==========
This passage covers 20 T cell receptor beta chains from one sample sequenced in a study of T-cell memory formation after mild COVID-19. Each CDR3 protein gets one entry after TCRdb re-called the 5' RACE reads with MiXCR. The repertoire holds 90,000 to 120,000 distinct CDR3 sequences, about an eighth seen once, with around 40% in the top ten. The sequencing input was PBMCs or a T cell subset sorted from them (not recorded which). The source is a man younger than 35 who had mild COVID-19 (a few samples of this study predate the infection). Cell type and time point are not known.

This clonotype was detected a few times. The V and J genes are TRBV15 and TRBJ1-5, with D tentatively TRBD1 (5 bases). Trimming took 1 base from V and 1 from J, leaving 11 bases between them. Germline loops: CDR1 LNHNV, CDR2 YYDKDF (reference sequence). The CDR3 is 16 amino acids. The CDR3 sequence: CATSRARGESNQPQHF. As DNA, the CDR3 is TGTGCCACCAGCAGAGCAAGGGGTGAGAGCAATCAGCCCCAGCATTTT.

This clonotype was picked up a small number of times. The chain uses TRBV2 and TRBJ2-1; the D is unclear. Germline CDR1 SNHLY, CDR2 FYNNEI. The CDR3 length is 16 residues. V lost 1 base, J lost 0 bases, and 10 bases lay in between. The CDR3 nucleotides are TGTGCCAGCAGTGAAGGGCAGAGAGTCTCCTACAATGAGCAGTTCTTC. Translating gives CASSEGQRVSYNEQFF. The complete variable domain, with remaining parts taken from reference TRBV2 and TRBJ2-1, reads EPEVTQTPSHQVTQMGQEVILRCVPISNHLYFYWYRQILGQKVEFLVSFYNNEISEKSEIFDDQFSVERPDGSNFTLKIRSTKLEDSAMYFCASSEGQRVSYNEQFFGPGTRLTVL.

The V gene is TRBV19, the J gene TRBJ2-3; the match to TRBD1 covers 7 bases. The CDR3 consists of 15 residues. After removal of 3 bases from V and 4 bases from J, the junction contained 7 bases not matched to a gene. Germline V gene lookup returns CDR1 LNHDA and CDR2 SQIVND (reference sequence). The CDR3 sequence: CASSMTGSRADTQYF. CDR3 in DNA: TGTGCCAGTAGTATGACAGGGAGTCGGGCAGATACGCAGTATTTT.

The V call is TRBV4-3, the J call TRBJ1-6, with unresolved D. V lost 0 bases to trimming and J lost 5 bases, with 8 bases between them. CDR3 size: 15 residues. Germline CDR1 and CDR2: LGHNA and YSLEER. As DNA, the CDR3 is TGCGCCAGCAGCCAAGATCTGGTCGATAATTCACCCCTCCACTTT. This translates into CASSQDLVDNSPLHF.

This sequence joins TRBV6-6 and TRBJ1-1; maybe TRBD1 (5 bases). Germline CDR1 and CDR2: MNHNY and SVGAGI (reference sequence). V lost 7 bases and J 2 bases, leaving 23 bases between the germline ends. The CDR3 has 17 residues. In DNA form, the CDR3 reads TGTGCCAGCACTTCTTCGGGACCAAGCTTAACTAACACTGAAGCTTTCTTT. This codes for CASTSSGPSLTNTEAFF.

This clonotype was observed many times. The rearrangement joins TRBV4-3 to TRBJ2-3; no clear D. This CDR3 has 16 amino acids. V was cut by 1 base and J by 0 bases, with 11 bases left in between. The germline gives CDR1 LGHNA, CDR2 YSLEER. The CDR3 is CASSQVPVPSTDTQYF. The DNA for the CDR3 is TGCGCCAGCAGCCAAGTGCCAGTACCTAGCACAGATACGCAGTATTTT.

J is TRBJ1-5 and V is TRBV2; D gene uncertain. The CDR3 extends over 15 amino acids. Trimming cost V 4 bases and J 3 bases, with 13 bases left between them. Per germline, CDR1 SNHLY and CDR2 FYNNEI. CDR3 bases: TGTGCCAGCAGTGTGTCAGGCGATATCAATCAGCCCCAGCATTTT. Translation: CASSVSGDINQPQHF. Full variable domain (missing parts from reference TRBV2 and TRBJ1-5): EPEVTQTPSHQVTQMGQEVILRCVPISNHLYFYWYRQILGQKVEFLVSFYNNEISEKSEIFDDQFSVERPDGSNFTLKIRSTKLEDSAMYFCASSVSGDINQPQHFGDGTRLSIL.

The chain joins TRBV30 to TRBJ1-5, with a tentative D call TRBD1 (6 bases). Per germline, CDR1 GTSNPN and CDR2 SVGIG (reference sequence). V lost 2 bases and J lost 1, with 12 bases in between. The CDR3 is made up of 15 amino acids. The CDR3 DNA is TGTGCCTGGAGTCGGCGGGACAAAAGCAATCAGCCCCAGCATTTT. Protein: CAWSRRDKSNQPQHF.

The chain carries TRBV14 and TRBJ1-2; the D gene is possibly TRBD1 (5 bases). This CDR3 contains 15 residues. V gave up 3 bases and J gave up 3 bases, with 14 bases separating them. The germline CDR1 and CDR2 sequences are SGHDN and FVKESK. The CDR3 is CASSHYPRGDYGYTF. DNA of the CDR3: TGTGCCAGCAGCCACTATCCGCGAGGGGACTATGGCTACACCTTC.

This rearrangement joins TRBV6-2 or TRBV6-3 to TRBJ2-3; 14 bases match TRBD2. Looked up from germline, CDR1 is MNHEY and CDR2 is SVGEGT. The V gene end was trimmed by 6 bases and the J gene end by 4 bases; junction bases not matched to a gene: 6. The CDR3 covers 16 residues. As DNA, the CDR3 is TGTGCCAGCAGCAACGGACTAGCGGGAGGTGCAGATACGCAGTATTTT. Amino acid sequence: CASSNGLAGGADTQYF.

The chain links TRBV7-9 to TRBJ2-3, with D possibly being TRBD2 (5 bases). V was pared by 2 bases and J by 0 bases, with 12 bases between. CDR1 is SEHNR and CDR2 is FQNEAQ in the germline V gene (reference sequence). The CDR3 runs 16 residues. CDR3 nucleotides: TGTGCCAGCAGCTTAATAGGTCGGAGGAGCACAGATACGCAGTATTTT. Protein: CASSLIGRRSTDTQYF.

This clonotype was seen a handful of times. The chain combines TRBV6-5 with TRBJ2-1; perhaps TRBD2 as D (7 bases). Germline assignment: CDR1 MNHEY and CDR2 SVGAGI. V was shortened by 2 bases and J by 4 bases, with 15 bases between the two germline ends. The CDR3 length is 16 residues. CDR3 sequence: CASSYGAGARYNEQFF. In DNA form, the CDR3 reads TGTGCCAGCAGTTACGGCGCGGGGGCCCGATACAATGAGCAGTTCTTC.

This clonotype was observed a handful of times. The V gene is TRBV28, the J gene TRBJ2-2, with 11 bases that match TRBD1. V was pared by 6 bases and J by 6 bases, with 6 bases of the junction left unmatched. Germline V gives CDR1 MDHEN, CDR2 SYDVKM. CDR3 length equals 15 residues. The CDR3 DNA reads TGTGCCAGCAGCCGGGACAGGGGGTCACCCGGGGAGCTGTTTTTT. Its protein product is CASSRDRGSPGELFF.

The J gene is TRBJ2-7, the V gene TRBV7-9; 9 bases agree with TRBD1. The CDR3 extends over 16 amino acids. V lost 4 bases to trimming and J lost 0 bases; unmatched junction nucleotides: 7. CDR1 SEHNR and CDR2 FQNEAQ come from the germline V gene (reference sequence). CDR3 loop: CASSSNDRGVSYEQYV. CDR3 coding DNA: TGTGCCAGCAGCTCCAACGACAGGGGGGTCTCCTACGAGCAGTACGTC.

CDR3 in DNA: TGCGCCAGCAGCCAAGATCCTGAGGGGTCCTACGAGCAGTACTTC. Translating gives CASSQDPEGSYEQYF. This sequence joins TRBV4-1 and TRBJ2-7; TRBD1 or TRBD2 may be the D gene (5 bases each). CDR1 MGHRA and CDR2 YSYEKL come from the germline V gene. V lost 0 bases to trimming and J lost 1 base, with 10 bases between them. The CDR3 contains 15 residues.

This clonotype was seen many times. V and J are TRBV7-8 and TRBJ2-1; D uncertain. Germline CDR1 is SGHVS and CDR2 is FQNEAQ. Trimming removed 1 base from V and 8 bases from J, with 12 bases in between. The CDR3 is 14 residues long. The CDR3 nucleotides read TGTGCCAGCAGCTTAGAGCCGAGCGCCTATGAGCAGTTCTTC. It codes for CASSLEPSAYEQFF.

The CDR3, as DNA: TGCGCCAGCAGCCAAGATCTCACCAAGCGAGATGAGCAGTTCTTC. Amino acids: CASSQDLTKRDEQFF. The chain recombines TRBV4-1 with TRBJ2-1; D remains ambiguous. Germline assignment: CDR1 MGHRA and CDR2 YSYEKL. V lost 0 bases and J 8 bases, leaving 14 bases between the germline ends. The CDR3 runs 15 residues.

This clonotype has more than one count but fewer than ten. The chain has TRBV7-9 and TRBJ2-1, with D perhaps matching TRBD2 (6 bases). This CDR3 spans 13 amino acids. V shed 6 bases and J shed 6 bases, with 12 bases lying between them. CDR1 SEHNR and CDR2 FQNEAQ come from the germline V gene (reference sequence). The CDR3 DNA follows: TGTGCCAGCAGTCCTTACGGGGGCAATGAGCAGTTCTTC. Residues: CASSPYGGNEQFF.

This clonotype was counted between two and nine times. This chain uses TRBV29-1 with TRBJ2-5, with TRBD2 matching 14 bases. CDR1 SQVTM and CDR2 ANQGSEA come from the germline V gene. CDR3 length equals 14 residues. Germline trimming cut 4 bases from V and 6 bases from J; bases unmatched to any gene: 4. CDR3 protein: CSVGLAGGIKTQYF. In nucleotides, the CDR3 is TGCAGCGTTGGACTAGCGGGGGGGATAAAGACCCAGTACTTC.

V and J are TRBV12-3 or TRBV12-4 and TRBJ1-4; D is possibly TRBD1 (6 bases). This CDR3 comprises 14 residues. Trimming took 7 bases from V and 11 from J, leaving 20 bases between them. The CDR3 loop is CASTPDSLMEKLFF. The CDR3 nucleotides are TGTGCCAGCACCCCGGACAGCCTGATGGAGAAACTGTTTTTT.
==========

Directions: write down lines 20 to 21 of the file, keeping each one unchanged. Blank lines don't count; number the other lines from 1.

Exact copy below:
This clonotype was counted between two and nine times. This chain uses TRBV29-1 with TRBJ2-5, with TRBD2 matching 14 bases. CDR1 SQVTM and CDR2 ANQGSEA come from the germline V gene. CDR3 length equals 14 residues. Germline trimming cut 4 bases from V and 6 bases from J; bases unmatched to any gene: 4. CDR3 protein: CSVGLAGGIKTQYF. In nucleotides, the CDR3 is TGCAGCGTTGGACTAGCGGGGGGGATAAAGACCCAGTACTTC.

V and J are TRBV12-3 or TRBV12-4 and TRBJ1-4; D is possibly TRBD1 (6 bases). This CDR3 comprises 14 residues. Trimming took 7 bases from V and 11 from J, leaving 20 bases between them. The CDR3 loop is CASTPDSLMEKLFF. The CDR3 nucleotides are TGTGCCAGCACCCCGGACAGCCTGATGGAGAAACTGTTTTTT.